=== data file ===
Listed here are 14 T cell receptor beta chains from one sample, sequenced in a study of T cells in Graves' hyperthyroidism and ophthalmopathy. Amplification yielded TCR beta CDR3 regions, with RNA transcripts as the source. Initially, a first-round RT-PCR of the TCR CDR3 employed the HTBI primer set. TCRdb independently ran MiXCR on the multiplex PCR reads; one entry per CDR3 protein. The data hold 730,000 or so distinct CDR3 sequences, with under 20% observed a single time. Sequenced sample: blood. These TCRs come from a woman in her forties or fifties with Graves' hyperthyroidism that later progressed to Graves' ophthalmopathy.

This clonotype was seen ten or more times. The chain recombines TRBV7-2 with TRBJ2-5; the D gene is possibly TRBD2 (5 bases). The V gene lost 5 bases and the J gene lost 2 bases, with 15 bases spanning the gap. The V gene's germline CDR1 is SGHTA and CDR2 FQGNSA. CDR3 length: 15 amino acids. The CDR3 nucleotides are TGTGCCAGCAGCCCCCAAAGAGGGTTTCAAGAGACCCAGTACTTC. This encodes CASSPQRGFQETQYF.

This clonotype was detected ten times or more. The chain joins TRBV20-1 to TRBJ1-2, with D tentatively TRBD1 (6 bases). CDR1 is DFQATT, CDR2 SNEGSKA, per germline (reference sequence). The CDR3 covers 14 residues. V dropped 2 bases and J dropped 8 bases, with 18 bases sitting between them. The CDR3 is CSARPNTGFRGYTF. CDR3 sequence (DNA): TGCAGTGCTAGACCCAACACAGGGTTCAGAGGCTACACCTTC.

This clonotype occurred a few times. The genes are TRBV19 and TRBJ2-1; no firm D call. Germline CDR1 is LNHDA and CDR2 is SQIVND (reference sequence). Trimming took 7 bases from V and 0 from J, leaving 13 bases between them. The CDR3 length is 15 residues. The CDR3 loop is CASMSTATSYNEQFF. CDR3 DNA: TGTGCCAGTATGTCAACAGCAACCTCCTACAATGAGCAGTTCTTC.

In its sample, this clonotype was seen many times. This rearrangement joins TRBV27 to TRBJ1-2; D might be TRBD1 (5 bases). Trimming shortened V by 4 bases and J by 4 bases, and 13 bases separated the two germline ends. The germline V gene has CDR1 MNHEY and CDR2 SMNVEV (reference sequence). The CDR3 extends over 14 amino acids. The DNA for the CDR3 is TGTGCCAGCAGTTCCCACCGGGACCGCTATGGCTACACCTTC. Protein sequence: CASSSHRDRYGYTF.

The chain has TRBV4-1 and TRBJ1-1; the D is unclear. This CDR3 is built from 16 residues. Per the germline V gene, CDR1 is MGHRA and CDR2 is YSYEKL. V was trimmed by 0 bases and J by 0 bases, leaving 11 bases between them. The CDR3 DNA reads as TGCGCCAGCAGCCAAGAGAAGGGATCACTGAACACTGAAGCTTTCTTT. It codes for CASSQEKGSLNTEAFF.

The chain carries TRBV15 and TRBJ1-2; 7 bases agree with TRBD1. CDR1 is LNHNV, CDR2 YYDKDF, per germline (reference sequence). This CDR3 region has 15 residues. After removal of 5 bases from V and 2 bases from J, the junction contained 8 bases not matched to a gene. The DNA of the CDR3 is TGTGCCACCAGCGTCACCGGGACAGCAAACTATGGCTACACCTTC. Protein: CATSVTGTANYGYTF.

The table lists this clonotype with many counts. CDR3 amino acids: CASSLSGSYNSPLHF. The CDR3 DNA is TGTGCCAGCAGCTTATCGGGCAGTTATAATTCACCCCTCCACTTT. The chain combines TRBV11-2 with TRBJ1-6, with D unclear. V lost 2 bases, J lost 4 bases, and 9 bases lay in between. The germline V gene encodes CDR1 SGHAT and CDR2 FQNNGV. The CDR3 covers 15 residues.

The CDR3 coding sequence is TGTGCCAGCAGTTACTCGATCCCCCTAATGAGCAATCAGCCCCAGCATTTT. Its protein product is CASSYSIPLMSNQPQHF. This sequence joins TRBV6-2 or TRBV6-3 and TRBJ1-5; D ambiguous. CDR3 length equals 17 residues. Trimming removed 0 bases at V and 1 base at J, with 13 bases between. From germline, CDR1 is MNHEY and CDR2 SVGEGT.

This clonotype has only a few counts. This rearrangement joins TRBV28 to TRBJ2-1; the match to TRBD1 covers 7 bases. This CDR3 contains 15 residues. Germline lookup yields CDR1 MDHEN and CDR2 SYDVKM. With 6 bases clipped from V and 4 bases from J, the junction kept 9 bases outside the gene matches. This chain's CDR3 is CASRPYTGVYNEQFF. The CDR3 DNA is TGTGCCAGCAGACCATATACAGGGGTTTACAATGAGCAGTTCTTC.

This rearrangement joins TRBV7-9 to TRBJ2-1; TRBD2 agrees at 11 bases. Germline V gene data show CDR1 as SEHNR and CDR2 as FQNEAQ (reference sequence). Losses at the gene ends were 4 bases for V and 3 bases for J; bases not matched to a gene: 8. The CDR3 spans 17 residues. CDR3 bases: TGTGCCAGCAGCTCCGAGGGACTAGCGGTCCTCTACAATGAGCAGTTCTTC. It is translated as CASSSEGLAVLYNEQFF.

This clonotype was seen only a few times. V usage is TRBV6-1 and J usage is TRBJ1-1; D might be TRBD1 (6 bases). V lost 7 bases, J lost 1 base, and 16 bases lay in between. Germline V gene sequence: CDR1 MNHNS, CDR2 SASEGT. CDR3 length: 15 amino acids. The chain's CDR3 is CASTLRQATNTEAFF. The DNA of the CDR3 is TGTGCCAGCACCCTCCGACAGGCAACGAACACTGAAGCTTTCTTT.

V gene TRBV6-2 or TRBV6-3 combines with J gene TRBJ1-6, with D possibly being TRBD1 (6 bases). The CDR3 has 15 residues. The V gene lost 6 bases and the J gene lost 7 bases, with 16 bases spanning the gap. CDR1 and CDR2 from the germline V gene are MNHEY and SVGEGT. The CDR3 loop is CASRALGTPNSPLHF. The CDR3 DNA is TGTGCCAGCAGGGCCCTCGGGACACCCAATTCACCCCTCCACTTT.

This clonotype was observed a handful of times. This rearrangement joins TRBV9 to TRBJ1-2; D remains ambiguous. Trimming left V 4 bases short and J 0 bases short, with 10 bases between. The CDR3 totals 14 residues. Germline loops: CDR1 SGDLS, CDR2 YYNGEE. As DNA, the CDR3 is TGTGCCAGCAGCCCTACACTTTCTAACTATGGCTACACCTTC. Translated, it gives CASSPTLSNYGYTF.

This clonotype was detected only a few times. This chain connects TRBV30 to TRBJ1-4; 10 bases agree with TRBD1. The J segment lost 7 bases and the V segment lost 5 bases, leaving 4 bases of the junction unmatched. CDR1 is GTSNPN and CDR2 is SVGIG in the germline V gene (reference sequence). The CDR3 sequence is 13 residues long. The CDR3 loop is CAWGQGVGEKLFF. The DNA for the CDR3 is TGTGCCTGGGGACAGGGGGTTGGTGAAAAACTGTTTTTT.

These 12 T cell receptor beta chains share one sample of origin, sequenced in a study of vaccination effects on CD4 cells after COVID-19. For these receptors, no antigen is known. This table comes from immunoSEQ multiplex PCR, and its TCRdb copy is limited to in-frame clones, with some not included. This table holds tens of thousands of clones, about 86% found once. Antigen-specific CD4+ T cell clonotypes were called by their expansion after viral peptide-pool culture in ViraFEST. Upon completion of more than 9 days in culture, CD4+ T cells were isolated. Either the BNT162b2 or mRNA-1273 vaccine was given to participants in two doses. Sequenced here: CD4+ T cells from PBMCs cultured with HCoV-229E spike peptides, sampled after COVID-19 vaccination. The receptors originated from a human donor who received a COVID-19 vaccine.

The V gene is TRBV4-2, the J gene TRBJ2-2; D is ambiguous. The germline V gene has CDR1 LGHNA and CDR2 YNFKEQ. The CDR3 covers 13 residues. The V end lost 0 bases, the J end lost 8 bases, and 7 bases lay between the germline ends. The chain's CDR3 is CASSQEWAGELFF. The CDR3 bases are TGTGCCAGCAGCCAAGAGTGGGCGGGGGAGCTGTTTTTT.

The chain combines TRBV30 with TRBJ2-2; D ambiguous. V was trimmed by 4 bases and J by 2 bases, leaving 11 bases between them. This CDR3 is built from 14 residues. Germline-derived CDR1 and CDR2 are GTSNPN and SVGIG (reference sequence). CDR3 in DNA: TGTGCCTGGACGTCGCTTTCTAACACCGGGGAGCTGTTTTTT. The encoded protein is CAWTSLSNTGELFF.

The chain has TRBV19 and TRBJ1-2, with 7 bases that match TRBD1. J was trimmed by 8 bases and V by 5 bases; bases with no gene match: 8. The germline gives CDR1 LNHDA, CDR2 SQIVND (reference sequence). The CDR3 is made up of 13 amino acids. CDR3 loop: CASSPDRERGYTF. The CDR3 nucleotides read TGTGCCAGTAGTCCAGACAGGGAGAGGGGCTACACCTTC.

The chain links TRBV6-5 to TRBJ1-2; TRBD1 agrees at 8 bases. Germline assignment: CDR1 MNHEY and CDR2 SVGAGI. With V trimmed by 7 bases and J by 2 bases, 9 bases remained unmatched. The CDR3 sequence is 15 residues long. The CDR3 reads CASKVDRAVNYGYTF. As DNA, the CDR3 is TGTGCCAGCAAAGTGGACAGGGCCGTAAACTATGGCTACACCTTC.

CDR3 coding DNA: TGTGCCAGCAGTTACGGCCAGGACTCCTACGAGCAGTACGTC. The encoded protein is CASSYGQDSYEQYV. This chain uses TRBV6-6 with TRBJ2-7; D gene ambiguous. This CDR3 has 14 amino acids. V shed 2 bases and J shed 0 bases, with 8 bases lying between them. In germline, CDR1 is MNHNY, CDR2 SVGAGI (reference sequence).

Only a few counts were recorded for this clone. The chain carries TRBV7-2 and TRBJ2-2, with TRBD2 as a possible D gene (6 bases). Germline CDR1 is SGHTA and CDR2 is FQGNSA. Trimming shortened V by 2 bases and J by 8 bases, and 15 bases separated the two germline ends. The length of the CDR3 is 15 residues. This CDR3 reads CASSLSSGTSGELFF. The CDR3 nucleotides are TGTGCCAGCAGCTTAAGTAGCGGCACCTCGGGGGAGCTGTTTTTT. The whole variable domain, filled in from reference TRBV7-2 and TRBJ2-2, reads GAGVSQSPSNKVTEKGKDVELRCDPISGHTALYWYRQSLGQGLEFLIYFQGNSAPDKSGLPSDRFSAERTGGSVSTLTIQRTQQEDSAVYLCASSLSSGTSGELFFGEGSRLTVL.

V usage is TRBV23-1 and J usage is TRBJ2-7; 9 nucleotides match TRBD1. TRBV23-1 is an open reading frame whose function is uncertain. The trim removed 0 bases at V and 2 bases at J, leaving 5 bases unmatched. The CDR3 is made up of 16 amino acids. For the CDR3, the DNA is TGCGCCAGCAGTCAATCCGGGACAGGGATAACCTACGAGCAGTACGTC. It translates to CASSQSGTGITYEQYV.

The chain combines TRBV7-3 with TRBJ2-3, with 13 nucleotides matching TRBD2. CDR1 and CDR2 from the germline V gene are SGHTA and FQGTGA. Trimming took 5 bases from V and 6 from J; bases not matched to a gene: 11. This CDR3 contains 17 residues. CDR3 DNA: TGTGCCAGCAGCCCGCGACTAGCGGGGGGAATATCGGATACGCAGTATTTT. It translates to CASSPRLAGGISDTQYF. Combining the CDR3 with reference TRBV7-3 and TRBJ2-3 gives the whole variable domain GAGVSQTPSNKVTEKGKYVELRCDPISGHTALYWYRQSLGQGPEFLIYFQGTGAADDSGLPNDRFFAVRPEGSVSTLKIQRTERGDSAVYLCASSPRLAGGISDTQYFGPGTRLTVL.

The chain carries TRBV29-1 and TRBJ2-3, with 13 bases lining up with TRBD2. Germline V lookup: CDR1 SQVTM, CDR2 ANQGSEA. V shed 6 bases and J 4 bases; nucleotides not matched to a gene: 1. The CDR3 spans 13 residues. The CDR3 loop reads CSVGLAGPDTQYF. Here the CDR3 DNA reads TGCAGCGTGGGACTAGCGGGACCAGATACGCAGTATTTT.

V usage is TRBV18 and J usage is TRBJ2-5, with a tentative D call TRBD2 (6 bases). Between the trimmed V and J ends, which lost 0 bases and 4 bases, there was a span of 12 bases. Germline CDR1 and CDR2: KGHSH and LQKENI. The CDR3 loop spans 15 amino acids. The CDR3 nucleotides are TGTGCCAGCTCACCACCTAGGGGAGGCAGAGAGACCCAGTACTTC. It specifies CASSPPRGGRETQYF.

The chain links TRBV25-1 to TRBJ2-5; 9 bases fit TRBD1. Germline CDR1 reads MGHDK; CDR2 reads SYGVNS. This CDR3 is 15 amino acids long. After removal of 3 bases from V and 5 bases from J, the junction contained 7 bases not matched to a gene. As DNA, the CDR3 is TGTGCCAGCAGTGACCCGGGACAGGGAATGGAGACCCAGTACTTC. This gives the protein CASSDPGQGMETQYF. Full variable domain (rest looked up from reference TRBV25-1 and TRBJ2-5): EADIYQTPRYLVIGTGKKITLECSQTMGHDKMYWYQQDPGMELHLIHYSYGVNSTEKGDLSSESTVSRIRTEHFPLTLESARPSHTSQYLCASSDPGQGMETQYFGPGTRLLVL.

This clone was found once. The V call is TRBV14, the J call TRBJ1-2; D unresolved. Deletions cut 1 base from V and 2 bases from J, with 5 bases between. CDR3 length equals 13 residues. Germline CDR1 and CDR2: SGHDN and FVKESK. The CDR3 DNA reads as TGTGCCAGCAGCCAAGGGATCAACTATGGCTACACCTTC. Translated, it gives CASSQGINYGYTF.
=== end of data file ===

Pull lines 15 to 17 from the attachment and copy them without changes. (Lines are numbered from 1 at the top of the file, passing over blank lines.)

This clonotype was detected only a few times. This chain connects TRBV30 to TRBJ1-4; 10 bases agree with TRBD1. The J segment lost 7 bases and the V segment lost 5 bases, leaving 4 bases of the junction unmatched. CDR1 is GTSNPN and CDR2 is SVGIG in the germline V gene (reference sequence). The CDR3 sequence is 13 residues long. The CDR3 loop is CAWGQGVGEKLFF. The DNA for the CDR3 is TGTGCCTGGGGACAGGGGGTTGGTGAAAAACTGTTTTTT.

These 12 T cell receptor beta chains share one sample of origin, sequenced in a study of vaccination effects on CD4 cells after COVID-19. For these receptors, no antigen is known. This table comes from immunoSEQ multiplex PCR, and its TCRdb copy is limited to in-frame clones, with some not included. This table holds tens of thousands of clones, about 86% found once. Antigen-specific CD4+ T cell clonotypes were called by their expansion after viral peptide-pool culture in ViraFEST. Upon completion of more than 9 days in culture, CD4+ T cells were isolated. Either the BNT162b2 or mRNA-1273 vaccine was given to participants in two doses. Sequenced here: CD4+ T cells from PBMCs cultured with HCoV-229E spike peptides, sampled after COVID-19 vaccination. The receptors originated from a human donor who received a COVID-19 vaccine.

The V gene is TRBV4-2, the J gene TRBJ2-2; D is ambiguous. The germline V gene has CDR1 LGHNA and CDR2 YNFKEQ. The CDR3 covers 13 residues. The V end lost 0 bases, the J end lost 8 bases, and 7 bases lay between the germline ends. The chain's CDR3 is CASSQEWAGELFF. The CDR3 bases are TGTGCCAGCAGCCAAGAGTGGGCGGGGGAGCTGTTTTTT.